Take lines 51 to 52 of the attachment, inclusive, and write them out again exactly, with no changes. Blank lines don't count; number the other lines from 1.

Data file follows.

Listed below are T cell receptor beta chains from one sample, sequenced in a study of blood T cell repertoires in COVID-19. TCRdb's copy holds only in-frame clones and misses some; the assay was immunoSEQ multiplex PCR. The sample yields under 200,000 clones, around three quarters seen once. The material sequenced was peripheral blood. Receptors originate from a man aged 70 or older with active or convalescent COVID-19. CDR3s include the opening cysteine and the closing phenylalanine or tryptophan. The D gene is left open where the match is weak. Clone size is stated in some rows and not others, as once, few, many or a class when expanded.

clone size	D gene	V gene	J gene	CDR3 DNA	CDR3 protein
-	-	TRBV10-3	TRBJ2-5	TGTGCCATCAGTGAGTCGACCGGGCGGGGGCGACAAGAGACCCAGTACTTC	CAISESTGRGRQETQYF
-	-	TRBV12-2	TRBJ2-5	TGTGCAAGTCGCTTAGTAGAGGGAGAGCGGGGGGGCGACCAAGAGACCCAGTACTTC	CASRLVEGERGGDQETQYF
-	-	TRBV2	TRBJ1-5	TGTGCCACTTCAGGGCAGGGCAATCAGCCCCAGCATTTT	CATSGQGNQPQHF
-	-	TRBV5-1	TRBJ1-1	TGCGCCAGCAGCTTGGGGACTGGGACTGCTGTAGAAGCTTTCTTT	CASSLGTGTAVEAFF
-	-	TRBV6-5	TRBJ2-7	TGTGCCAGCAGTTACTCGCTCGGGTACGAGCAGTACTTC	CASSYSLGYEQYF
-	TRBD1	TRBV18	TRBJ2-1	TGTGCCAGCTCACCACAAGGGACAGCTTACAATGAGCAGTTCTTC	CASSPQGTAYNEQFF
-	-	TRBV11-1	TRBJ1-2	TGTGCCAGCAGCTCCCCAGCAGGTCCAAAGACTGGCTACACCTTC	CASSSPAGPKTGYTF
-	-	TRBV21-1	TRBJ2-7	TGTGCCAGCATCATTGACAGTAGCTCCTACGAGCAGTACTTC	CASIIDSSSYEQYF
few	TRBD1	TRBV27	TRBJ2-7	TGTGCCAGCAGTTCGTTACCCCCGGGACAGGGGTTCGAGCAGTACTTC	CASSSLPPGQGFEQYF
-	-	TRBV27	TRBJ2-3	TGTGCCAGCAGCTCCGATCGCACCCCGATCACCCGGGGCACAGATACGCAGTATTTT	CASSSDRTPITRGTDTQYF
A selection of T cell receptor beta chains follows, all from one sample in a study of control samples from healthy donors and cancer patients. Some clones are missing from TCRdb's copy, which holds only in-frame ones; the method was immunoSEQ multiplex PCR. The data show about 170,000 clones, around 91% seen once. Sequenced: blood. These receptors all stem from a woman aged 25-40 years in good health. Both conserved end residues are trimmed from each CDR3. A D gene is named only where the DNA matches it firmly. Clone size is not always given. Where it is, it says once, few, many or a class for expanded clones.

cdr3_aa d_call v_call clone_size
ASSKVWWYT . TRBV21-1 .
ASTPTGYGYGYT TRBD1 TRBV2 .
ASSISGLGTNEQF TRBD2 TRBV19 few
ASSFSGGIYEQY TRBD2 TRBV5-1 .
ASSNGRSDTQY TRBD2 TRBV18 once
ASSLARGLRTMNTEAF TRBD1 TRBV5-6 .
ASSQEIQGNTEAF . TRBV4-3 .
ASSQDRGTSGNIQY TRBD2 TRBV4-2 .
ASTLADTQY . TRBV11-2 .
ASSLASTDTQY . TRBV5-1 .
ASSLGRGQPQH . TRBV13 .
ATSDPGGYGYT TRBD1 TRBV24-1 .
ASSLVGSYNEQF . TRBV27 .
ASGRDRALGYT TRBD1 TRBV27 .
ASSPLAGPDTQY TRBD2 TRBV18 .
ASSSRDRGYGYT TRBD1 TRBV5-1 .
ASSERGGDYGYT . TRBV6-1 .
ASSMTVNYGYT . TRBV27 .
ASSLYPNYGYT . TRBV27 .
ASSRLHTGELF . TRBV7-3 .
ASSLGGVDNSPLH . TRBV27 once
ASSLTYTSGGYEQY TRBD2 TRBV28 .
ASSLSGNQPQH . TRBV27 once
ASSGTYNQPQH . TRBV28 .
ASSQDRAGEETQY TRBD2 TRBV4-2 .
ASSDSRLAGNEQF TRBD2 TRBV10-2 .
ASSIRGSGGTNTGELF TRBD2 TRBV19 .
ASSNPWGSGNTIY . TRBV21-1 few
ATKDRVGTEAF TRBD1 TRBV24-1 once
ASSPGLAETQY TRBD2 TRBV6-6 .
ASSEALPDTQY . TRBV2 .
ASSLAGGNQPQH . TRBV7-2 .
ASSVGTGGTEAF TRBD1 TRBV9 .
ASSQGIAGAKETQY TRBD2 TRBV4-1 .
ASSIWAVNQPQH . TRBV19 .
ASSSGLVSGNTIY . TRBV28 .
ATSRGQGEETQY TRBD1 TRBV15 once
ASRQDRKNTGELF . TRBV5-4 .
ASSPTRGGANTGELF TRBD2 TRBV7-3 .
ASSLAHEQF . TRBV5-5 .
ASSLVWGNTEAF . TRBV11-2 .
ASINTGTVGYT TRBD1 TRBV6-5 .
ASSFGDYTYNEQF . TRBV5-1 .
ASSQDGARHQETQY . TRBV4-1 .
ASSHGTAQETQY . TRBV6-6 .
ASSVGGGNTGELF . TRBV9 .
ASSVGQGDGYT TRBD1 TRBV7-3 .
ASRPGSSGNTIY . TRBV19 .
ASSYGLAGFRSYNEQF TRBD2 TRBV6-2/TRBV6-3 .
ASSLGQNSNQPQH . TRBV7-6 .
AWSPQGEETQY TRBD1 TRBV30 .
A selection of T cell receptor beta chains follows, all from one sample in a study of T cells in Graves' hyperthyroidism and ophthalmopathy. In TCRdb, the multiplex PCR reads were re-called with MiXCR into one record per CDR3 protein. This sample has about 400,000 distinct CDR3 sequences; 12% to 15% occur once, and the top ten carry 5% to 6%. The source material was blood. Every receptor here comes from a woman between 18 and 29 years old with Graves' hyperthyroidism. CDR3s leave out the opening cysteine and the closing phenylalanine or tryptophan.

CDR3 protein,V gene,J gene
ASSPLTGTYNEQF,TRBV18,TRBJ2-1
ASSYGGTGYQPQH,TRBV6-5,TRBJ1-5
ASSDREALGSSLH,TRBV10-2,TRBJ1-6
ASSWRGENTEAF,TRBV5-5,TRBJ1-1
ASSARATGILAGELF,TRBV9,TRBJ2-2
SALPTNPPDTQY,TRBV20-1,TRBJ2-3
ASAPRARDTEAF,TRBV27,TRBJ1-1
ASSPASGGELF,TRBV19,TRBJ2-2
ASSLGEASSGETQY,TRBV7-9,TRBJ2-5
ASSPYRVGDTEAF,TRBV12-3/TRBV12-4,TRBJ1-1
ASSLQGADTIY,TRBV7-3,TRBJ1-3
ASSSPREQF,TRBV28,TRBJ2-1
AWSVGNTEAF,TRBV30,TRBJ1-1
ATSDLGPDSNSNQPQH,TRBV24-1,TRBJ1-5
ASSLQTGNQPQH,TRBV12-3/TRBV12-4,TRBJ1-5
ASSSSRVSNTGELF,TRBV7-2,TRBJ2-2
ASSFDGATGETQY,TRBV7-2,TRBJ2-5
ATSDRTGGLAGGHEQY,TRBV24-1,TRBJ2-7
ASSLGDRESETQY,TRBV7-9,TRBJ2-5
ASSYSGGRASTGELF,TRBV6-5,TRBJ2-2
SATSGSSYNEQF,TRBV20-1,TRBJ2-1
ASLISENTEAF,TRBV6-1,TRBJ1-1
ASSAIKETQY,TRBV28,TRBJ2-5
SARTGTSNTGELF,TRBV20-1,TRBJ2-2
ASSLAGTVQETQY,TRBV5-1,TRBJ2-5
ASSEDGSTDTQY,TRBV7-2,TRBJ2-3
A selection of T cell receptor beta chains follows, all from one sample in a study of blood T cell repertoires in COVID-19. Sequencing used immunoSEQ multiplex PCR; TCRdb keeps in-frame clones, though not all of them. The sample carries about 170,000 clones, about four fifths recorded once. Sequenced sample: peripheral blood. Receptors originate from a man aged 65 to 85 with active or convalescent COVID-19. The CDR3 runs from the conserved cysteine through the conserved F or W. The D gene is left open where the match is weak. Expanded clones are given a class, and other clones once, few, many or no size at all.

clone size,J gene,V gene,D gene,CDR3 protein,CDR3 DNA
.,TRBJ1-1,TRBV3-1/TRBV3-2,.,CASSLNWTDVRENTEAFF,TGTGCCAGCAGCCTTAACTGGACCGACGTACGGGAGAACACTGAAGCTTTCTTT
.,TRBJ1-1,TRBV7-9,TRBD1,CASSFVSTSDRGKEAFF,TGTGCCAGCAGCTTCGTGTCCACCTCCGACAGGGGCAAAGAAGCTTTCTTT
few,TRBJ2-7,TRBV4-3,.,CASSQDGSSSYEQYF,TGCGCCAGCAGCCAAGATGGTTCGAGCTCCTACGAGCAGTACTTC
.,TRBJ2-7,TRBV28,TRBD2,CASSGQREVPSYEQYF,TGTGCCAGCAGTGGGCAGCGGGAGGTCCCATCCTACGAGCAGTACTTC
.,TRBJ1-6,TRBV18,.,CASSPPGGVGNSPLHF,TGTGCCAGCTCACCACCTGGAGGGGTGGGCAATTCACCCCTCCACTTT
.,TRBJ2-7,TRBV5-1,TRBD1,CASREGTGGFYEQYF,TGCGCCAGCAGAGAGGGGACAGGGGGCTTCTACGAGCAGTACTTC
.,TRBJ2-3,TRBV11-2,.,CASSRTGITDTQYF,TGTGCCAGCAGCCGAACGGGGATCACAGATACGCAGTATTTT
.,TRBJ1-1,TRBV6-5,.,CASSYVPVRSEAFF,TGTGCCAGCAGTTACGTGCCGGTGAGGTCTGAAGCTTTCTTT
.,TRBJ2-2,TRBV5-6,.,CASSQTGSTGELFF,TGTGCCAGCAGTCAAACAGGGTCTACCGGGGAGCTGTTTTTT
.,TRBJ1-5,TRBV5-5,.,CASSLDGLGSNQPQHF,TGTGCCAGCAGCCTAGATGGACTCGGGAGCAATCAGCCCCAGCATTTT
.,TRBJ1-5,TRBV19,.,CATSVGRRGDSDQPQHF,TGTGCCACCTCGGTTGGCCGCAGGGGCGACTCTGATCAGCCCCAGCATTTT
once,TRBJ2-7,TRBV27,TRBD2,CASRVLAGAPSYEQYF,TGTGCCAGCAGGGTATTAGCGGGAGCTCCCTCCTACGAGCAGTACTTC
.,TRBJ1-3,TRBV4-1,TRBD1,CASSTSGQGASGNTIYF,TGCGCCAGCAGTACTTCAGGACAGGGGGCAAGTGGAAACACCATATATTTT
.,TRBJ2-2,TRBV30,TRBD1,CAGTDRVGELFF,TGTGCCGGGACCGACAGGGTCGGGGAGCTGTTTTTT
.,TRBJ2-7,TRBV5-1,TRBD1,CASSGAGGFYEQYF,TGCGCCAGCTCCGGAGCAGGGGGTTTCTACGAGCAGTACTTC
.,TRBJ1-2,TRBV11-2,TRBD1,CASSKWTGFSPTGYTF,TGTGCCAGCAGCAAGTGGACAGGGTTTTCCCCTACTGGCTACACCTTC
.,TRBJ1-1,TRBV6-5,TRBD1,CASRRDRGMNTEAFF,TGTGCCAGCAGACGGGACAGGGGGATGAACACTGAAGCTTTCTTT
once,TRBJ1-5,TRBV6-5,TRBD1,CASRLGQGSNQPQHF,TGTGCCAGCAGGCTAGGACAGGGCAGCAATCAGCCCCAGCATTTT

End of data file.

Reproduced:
ATSRGQGEETQY TRBD1 TRBV15 once
ASRQDRKNTGELF . TRBV5-4 .